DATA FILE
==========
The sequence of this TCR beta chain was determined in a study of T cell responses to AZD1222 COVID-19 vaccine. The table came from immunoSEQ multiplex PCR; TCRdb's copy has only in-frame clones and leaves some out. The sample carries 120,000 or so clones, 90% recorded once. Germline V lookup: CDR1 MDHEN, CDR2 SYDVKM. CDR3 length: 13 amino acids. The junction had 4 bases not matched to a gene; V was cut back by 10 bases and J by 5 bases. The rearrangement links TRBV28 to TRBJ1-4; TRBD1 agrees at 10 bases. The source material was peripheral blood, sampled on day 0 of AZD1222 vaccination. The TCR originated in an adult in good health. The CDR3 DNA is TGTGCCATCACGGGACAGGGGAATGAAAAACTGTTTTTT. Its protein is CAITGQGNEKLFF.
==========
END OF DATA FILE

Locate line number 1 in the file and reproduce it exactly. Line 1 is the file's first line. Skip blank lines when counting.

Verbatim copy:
The sequence of this TCR beta chain was determined in a study of T cell responses to AZD1222 COVID-19 vaccine. The table came from immunoSEQ multiplex PCR; TCRdb's copy has only in-frame clones and leaves some out. The sample carries 120,000 or so clones, 90% recorded once. Germline V lookup: CDR1 MDHEN, CDR2 SYDVKM. CDR3 length: 13 amino acids. The junction had 4 bases not matched to a gene; V was cut back by 10 bases and J by 5 bases. The rearrangement links TRBV28 to TRBJ1-4; TRBD1 agrees at 10 bases. The source material was peripheral blood, sampled on day 0 of AZD1222 vaccination. The TCR originated in an adult in good health. The CDR3 DNA is TGTGCCATCACGGGACAGGGGAATGAAAAACTGTTTTTT. Its protein is CAITGQGNEKLFF.